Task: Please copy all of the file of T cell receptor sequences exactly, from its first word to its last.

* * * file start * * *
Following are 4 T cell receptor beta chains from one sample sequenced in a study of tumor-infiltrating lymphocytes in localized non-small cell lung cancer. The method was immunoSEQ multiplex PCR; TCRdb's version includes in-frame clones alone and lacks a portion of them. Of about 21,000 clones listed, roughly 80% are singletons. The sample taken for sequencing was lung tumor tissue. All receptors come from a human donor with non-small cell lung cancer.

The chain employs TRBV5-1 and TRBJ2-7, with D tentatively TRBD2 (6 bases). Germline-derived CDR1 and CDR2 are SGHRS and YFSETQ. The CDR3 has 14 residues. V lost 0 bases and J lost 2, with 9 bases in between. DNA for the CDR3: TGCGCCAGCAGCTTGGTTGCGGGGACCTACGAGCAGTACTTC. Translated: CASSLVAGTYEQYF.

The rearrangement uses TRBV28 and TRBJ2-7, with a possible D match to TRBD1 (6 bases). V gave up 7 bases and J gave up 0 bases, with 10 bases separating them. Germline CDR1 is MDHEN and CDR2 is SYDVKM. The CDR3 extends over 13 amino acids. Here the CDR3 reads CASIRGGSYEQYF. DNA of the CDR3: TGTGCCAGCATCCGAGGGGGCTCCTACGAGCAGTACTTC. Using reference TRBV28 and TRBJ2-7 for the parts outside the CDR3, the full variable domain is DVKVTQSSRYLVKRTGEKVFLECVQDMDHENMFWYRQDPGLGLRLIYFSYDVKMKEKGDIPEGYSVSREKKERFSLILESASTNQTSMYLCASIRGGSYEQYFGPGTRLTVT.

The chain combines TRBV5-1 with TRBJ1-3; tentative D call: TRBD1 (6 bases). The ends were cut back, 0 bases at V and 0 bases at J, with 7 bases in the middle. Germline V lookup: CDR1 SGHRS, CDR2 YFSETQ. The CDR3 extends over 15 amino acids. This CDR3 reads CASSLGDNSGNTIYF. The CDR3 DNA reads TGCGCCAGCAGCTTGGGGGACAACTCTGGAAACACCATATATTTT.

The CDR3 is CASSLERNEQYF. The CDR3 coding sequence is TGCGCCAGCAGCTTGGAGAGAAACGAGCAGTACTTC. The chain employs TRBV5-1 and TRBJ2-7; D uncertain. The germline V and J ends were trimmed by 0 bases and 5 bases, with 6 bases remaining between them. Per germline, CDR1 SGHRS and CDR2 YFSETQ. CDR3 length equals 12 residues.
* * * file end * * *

Following are 4 T cell receptor beta chains from one sample sequenced in a study of tumor-infiltrating lymphocytes in localized non-small cell lung cancer. The method was immunoSEQ multiplex PCR; TCRdb's version includes in-frame clones alone and lacks a portion of them. Of about 21,000 clones listed, roughly 80% are singletons. The sample taken for sequencing was lung tumor tissue. All receptors come from a human donor with non-small cell lung cancer.

The chain employs TRBV5-1 and TRBJ2-7, with D tentatively TRBD2 (6 bases). Germline-derived CDR1 and CDR2 are SGHRS and YFSETQ. The CDR3 has 14 residues. V lost 0 bases and J lost 2, with 9 bases in between. DNA for the CDR3: TGCGCCAGCAGCTTGGTTGCGGGGACCTACGAGCAGTACTTC. Translated: CASSLVAGTYEQYF.

The rearrangement uses TRBV28 and TRBJ2-7, with a possible D match to TRBD1 (6 bases). V gave up 7 bases and J gave up 0 bases, with 10 bases separating them. Germline CDR1 is MDHEN and CDR2 is SYDVKM. The CDR3 extends over 13 amino acids. Here the CDR3 reads CASIRGGSYEQYF. DNA of the CDR3: TGTGCCAGCATCCGAGGGGGCTCCTACGAGCAGTACTTC. Using reference TRBV28 and TRBJ2-7 for the parts outside the CDR3, the full variable domain is DVKVTQSSRYLVKRTGEKVFLECVQDMDHENMFWYRQDPGLGLRLIYFSYDVKMKEKGDIPEGYSVSREKKERFSLILESASTNQTSMYLCASIRGGSYEQYFGPGTRLTVT.

The chain combines TRBV5-1 with TRBJ1-3; tentative D call: TRBD1 (6 bases). The ends were cut back, 0 bases at V and 0 bases at J, with 7 bases in the middle. Germline V lookup: CDR1 SGHRS, CDR2 YFSETQ. The CDR3 extends over 15 amino acids. This CDR3 reads CASSLGDNSGNTIYF. The CDR3 DNA reads TGCGCCAGCAGCTTGGGGGACAACTCTGGAAACACCATATATTTT.

The CDR3 is CASSLERNEQYF. The CDR3 coding sequence is TGCGCCAGCAGCTTGGAGAGAAACGAGCAGTACTTC. The chain employs TRBV5-1 and TRBJ2-7; D uncertain. The germline V and J ends were trimmed by 0 bases and 5 bases, with 6 bases remaining between them. Per germline, CDR1 SGHRS and CDR2 YFSETQ. CDR3 length equals 12 residues.